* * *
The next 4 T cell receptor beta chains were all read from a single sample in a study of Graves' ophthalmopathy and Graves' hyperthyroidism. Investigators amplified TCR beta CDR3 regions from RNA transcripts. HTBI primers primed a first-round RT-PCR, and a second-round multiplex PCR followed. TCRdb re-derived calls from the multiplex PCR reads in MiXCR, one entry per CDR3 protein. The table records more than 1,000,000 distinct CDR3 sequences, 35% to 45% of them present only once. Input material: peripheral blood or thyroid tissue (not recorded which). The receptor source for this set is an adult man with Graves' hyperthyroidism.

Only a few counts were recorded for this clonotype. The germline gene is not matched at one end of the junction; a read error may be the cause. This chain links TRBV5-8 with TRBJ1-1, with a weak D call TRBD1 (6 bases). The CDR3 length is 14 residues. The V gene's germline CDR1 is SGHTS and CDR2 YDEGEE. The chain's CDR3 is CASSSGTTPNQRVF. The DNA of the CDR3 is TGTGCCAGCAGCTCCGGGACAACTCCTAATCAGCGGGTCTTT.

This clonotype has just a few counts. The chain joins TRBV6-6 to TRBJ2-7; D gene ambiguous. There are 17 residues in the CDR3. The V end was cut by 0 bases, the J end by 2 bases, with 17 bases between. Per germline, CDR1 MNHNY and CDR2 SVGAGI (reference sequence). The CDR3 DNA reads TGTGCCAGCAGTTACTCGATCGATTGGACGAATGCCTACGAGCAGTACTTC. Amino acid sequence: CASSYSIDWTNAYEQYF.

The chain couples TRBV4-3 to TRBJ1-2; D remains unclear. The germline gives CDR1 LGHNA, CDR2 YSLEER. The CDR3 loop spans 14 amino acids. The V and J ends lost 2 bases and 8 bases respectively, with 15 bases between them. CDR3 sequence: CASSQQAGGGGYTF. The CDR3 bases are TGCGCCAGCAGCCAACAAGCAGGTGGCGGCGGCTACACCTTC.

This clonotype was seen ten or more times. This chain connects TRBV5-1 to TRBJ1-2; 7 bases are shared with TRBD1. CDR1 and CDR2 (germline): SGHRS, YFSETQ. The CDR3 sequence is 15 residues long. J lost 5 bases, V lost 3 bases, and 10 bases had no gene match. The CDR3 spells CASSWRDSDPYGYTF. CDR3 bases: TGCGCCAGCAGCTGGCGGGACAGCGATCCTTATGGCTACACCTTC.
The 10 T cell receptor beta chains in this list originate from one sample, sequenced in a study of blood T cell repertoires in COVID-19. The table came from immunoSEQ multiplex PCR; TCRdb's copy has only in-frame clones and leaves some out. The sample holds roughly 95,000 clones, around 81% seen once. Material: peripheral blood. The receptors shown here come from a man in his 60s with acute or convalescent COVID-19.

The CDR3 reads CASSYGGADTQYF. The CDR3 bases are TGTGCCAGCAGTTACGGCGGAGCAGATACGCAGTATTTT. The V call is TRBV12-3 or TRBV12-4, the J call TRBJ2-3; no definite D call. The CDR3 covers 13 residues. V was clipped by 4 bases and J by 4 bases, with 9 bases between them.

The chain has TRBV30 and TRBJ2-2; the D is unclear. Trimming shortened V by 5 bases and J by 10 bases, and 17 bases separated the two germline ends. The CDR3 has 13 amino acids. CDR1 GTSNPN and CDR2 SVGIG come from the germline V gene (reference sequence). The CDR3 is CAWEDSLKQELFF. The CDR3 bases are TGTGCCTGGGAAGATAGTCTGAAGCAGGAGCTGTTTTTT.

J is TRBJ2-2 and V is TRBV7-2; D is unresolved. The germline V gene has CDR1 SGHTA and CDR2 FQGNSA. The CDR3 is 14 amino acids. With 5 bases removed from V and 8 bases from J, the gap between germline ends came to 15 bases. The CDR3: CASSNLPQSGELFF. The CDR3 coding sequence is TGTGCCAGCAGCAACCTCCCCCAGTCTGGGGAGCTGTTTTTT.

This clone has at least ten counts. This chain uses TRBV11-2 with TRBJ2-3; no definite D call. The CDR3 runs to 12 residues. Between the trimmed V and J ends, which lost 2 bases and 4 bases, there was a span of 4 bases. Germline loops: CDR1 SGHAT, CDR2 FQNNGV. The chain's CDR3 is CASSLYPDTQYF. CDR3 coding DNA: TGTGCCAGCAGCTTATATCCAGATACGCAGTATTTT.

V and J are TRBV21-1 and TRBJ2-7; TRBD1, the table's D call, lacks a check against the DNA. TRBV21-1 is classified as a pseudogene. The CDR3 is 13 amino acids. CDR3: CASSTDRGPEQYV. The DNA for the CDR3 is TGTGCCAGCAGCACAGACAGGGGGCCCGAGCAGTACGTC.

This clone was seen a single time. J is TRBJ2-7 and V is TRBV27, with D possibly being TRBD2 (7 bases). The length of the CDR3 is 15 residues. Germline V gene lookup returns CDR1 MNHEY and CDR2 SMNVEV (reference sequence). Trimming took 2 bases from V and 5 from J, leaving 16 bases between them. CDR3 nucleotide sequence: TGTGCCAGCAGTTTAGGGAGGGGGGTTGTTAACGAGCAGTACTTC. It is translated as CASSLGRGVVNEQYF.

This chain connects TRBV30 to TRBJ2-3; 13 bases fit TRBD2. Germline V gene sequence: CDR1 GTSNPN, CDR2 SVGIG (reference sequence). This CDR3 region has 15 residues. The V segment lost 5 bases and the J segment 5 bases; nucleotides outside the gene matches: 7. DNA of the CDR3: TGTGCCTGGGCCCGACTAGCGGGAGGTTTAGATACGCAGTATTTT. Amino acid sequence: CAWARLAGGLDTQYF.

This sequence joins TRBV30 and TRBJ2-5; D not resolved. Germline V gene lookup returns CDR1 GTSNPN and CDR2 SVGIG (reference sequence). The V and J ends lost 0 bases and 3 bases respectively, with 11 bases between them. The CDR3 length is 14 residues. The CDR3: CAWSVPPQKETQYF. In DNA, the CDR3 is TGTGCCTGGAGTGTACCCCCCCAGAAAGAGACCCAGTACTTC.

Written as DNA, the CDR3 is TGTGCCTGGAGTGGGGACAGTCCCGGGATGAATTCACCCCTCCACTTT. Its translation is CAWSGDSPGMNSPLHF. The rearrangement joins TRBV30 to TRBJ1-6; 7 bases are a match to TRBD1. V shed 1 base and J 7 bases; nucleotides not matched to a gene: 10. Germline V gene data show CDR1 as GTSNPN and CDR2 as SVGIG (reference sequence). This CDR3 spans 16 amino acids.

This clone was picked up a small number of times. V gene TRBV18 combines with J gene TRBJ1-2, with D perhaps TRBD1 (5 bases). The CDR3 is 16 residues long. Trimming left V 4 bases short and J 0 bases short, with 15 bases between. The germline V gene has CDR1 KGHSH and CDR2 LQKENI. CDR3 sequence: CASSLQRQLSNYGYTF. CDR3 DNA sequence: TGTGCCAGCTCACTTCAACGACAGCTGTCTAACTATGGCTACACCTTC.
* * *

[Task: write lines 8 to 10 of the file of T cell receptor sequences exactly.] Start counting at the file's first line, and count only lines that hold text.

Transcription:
The chain has TRBV30 and TRBJ2-2; the D is unclear. Trimming shortened V by 5 bases and J by 10 bases, and 17 bases separated the two germline ends. The CDR3 has 13 amino acids. CDR1 GTSNPN and CDR2 SVGIG come from the germline V gene (reference sequence). The CDR3 is CAWEDSLKQELFF. The CDR3 bases are TGTGCCTGGGAAGATAGTCTGAAGCAGGAGCTGTTTTTT.

J is TRBJ2-2 and V is TRBV7-2; D is unresolved. The germline V gene has CDR1 SGHTA and CDR2 FQGNSA. The CDR3 is 14 amino acids. With 5 bases removed from V and 8 bases from J, the gap between germline ends came to 15 bases. The CDR3: CASSNLPQSGELFF. The CDR3 coding sequence is TGTGCCAGCAGCAACCTCCCCCAGTCTGGGGAGCTGTTTTTT.

This clone has at least ten counts. This chain uses TRBV11-2 with TRBJ2-3; no definite D call. The CDR3 runs to 12 residues. Between the trimmed V and J ends, which lost 2 bases and 4 bases, there was a span of 4 bases. Germline loops: CDR1 SGHAT, CDR2 FQNNGV. The chain's CDR3 is CASSLYPDTQYF. CDR3 coding DNA: TGTGCCAGCAGCTTATATCCAGATACGCAGTATTTT.